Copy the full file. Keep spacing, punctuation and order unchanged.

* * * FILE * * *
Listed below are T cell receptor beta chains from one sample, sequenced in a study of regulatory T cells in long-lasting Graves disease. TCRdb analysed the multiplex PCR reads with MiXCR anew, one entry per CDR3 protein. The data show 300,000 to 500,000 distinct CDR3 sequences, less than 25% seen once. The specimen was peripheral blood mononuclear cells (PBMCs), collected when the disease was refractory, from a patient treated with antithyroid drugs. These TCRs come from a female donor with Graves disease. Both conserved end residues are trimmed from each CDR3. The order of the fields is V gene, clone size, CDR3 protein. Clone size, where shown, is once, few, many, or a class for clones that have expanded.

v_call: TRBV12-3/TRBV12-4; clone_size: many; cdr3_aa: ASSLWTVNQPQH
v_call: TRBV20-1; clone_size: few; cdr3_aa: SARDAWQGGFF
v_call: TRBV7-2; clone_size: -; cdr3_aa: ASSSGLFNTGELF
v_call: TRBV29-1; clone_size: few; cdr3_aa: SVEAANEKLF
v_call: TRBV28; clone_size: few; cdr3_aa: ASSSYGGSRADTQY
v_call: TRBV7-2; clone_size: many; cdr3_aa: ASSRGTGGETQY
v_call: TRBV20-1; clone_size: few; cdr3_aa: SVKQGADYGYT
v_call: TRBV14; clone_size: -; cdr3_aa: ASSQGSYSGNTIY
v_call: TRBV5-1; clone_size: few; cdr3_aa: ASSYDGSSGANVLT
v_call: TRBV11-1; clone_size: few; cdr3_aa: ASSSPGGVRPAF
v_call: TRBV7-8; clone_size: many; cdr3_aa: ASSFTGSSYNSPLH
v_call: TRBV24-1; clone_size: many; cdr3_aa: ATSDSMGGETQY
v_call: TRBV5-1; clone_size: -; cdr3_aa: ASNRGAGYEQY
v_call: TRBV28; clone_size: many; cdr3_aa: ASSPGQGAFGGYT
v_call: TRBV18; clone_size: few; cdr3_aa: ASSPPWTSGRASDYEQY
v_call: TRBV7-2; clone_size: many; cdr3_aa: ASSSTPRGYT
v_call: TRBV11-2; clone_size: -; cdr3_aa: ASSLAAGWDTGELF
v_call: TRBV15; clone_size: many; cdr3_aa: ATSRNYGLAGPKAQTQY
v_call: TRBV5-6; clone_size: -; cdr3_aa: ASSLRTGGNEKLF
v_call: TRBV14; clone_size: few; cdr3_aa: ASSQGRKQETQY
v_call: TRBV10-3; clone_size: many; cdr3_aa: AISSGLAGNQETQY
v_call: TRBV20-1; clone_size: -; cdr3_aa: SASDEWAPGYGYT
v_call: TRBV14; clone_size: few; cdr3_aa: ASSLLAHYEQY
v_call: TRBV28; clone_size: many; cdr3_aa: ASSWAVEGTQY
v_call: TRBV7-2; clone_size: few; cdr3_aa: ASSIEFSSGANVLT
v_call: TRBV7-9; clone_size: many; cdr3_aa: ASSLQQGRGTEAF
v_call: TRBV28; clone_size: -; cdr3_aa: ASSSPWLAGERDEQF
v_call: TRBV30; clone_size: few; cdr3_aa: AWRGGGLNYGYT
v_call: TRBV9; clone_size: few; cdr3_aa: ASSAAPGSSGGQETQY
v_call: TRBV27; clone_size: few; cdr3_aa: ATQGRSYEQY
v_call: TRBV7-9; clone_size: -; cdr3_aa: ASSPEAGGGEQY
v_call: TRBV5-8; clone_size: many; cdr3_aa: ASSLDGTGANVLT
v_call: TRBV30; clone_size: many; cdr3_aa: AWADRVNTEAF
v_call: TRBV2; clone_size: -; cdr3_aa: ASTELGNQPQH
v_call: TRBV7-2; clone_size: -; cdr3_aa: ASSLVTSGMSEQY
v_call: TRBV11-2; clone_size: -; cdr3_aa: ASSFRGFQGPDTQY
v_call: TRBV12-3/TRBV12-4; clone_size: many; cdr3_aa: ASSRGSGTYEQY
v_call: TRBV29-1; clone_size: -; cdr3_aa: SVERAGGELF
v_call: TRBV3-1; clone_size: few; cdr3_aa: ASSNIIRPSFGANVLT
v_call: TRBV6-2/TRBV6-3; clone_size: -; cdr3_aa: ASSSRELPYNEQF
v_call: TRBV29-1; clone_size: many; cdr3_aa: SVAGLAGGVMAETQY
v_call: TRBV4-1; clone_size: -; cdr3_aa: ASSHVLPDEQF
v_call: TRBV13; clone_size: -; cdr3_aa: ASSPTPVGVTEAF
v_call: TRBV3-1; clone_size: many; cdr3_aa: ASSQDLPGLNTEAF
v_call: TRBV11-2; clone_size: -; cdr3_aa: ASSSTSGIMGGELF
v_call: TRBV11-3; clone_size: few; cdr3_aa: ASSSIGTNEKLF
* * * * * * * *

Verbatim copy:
Listed below are T cell receptor beta chains from one sample, sequenced in a study of regulatory T cells in long-lasting Graves disease. TCRdb analysed the multiplex PCR reads with MiXCR anew, one entry per CDR3 protein. The data show 300,000 to 500,000 distinct CDR3 sequences, less than 25% seen once. The specimen was peripheral blood mononuclear cells (PBMCs), collected when the disease was refractory, from a patient treated with antithyroid drugs. These TCRs come from a female donor with Graves disease. Both conserved end residues are trimmed from each CDR3. The order of the fields is V gene, clone size, CDR3 protein. Clone size, where shown, is once, few, many, or a class for clones that have expanded.

v_call: TRBV12-3/TRBV12-4; clone_size: many; cdr3_aa: ASSLWTVNQPQH
v_call: TRBV20-1; clone_size: few; cdr3_aa: SARDAWQGGFF
v_call: TRBV7-2; clone_size: -; cdr3_aa: ASSSGLFNTGELF
v_call: TRBV29-1; clone_size: few; cdr3_aa: SVEAANEKLF
v_call: TRBV28; clone_size: few; cdr3_aa: ASSSYGGSRADTQY
v_call: TRBV7-2; clone_size: many; cdr3_aa: ASSRGTGGETQY
v_call: TRBV20-1; clone_size: few; cdr3_aa: SVKQGADYGYT
v_call: TRBV14; clone_size: -; cdr3_aa: ASSQGSYSGNTIY
v_call: TRBV5-1; clone_size: few; cdr3_aa: ASSYDGSSGANVLT
v_call: TRBV11-1; clone_size: few; cdr3_aa: ASSSPGGVRPAF
v_call: TRBV7-8; clone_size: many; cdr3_aa: ASSFTGSSYNSPLH
v_call: TRBV24-1; clone_size: many; cdr3_aa: ATSDSMGGETQY
v_call: TRBV5-1; clone_size: -; cdr3_aa: ASNRGAGYEQY
v_call: TRBV28; clone_size: many; cdr3_aa: ASSPGQGAFGGYT
v_call: TRBV18; clone_size: few; cdr3_aa: ASSPPWTSGRASDYEQY
v_call: TRBV7-2; clone_size: many; cdr3_aa: ASSSTPRGYT
v_call: TRBV11-2; clone_size: -; cdr3_aa: ASSLAAGWDTGELF
v_call: TRBV15; clone_size: many; cdr3_aa: ATSRNYGLAGPKAQTQY
v_call: TRBV5-6; clone_size: -; cdr3_aa: ASSLRTGGNEKLF
v_call: TRBV14; clone_size: few; cdr3_aa: ASSQGRKQETQY
v_call: TRBV10-3; clone_size: many; cdr3_aa: AISSGLAGNQETQY
v_call: TRBV20-1; clone_size: -; cdr3_aa: SASDEWAPGYGYT
v_call: TRBV14; clone_size: few; cdr3_aa: ASSLLAHYEQY
v_call: TRBV28; clone_size: many; cdr3_aa: ASSWAVEGTQY
v_call: TRBV7-2; clone_size: few; cdr3_aa: ASSIEFSSGANVLT
v_call: TRBV7-9; clone_size: many; cdr3_aa: ASSLQQGRGTEAF
v_call: TRBV28; clone_size: -; cdr3_aa: ASSSPWLAGERDEQF
v_call: TRBV30; clone_size: few; cdr3_aa: AWRGGGLNYGYT
v_call: TRBV9; clone_size: few; cdr3_aa: ASSAAPGSSGGQETQY
v_call: TRBV27; clone_size: few; cdr3_aa: ATQGRSYEQY
v_call: TRBV7-9; clone_size: -; cdr3_aa: ASSPEAGGGEQY
v_call: TRBV5-8; clone_size: many; cdr3_aa: ASSLDGTGANVLT
v_call: TRBV30; clone_size: many; cdr3_aa: AWADRVNTEAF
v_call: TRBV2; clone_size: -; cdr3_aa: ASTELGNQPQH
v_call: TRBV7-2; clone_size: -; cdr3_aa: ASSLVTSGMSEQY
v_call: TRBV11-2; clone_size: -; cdr3_aa: ASSFRGFQGPDTQY
v_call: TRBV12-3/TRBV12-4; clone_size: many; cdr3_aa: ASSRGSGTYEQY
v_call: TRBV29-1; clone_size: -; cdr3_aa: SVERAGGELF
v_call: TRBV3-1; clone_size: few; cdr3_aa: ASSNIIRPSFGANVLT
v_call: TRBV6-2/TRBV6-3; clone_size: -; cdr3_aa: ASSSRELPYNEQF
v_call: TRBV29-1; clone_size: many; cdr3_aa: SVAGLAGGVMAETQY
v_call: TRBV4-1; clone_size: -; cdr3_aa: ASSHVLPDEQF
v_call: TRBV13; clone_size: -; cdr3_aa: ASSPTPVGVTEAF
v_call: TRBV3-1; clone_size: many; cdr3_aa: ASSQDLPGLNTEAF
v_call: TRBV11-2; clone_size: -; cdr3_aa: ASSSTSGIMGGELF
v_call: TRBV11-3; clone_size: few; cdr3_aa: ASSSIGTNEKLF